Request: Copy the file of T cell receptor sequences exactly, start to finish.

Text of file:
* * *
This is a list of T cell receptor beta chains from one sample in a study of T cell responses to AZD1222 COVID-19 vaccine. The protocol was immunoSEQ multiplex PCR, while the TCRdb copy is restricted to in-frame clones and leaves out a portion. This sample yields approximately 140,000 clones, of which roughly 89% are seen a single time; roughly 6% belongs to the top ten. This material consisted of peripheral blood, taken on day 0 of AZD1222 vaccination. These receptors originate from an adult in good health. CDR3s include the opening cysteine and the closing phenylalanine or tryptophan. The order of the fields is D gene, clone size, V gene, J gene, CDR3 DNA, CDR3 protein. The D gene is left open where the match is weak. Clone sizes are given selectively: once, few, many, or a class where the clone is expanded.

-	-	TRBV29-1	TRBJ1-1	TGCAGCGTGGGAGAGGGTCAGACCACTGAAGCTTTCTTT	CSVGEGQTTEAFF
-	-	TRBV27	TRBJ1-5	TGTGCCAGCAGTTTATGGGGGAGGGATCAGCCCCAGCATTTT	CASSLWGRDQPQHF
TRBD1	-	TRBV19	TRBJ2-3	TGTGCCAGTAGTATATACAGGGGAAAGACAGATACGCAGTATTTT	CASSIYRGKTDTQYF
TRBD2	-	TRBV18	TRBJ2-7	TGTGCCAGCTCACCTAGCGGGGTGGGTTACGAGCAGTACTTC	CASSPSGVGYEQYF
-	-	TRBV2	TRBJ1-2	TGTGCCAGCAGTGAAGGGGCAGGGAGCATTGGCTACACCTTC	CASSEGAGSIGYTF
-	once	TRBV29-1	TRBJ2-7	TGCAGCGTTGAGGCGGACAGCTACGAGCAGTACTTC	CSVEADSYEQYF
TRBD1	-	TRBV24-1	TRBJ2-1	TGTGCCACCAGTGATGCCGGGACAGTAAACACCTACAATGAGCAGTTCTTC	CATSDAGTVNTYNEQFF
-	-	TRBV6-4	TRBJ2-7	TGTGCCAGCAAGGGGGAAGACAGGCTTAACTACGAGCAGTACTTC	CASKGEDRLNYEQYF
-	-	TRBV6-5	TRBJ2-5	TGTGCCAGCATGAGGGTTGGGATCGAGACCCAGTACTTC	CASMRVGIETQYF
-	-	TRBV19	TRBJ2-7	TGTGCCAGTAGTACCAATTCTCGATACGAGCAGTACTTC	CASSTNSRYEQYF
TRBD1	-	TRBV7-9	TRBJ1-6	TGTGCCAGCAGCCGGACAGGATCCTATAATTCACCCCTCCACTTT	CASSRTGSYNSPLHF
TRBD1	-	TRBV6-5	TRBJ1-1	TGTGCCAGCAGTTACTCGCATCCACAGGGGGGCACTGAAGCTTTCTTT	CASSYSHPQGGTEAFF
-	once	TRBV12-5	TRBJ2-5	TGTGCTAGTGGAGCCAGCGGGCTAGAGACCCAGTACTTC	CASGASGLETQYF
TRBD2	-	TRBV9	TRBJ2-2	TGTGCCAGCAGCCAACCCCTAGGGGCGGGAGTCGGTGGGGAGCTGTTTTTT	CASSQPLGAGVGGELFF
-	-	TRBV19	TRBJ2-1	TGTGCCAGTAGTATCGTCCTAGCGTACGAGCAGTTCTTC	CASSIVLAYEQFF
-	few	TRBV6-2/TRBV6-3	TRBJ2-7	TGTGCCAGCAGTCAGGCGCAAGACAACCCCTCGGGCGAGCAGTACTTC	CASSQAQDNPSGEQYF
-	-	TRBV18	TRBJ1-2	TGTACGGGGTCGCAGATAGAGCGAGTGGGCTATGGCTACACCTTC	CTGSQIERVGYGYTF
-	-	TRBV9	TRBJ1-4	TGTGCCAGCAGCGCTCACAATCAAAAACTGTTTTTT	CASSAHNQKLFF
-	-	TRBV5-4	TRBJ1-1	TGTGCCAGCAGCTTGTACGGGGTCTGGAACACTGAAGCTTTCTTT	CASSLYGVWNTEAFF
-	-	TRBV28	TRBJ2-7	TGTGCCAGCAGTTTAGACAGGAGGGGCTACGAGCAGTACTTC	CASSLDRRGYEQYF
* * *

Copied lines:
This is a list of T cell receptor beta chains from one sample in a study of T cell responses to AZD1222 COVID-19 vaccine. The protocol was immunoSEQ multiplex PCR, while the TCRdb copy is restricted to in-frame clones and leaves out a portion. This sample yields approximately 140,000 clones, of which roughly 89% are seen a single time; roughly 6% belongs to the top ten. This material consisted of peripheral blood, taken on day 0 of AZD1222 vaccination. These receptors originate from an adult in good health. CDR3s include the opening cysteine and the closing phenylalanine or tryptophan. The order of the fields is D gene, clone size, V gene, J gene, CDR3 DNA, CDR3 protein. The D gene is left open where the match is weak. Clone sizes are given selectively: once, few, many, or a class where the clone is expanded.

-	-	TRBV29-1	TRBJ1-1	TGCAGCGTGGGAGAGGGTCAGACCACTGAAGCTTTCTTT	CSVGEGQTTEAFF
-	-	TRBV27	TRBJ1-5	TGTGCCAGCAGTTTATGGGGGAGGGATCAGCCCCAGCATTTT	CASSLWGRDQPQHF
TRBD1	-	TRBV19	TRBJ2-3	TGTGCCAGTAGTATATACAGGGGAAAGACAGATACGCAGTATTTT	CASSIYRGKTDTQYF
TRBD2	-	TRBV18	TRBJ2-7	TGTGCCAGCTCACCTAGCGGGGTGGGTTACGAGCAGTACTTC	CASSPSGVGYEQYF
-	-	TRBV2	TRBJ1-2	TGTGCCAGCAGTGAAGGGGCAGGGAGCATTGGCTACACCTTC	CASSEGAGSIGYTF
-	once	TRBV29-1	TRBJ2-7	TGCAGCGTTGAGGCGGACAGCTACGAGCAGTACTTC	CSVEADSYEQYF
TRBD1	-	TRBV24-1	TRBJ2-1	TGTGCCACCAGTGATGCCGGGACAGTAAACACCTACAATGAGCAGTTCTTC	CATSDAGTVNTYNEQFF
-	-	TRBV6-4	TRBJ2-7	TGTGCCAGCAAGGGGGAAGACAGGCTTAACTACGAGCAGTACTTC	CASKGEDRLNYEQYF
-	-	TRBV6-5	TRBJ2-5	TGTGCCAGCATGAGGGTTGGGATCGAGACCCAGTACTTC	CASMRVGIETQYF
-	-	TRBV19	TRBJ2-7	TGTGCCAGTAGTACCAATTCTCGATACGAGCAGTACTTC	CASSTNSRYEQYF
TRBD1	-	TRBV7-9	TRBJ1-6	TGTGCCAGCAGCCGGACAGGATCCTATAATTCACCCCTCCACTTT	CASSRTGSYNSPLHF
TRBD1	-	TRBV6-5	TRBJ1-1	TGTGCCAGCAGTTACTCGCATCCACAGGGGGGCACTGAAGCTTTCTTT	CASSYSHPQGGTEAFF
-	once	TRBV12-5	TRBJ2-5	TGTGCTAGTGGAGCCAGCGGGCTAGAGACCCAGTACTTC	CASGASGLETQYF
TRBD2	-	TRBV9	TRBJ2-2	TGTGCCAGCAGCCAACCCCTAGGGGCGGGAGTCGGTGGGGAGCTGTTTTTT	CASSQPLGAGVGGELFF
-	-	TRBV19	TRBJ2-1	TGTGCCAGTAGTATCGTCCTAGCGTACGAGCAGTTCTTC	CASSIVLAYEQFF
-	few	TRBV6-2/TRBV6-3	TRBJ2-7	TGTGCCAGCAGTCAGGCGCAAGACAACCCCTCGGGCGAGCAGTACTTC	CASSQAQDNPSGEQYF
-	-	TRBV18	TRBJ1-2	TGTACGGGGTCGCAGATAGAGCGAGTGGGCTATGGCTACACCTTC	CTGSQIERVGYGYTF
-	-	TRBV9	TRBJ1-4	TGTGCCAGCAGCGCTCACAATCAAAAACTGTTTTTT	CASSAHNQKLFF
-	-	TRBV5-4	TRBJ1-1	TGTGCCAGCAGCTTGTACGGGGTCTGGAACACTGAAGCTTTCTTT	CASSLYGVWNTEAFF
-	-	TRBV28	TRBJ2-7	TGTGCCAGCAGTTTAGACAGGAGGGGCTACGAGCAGTACTTC	CASSLDRRGYEQYF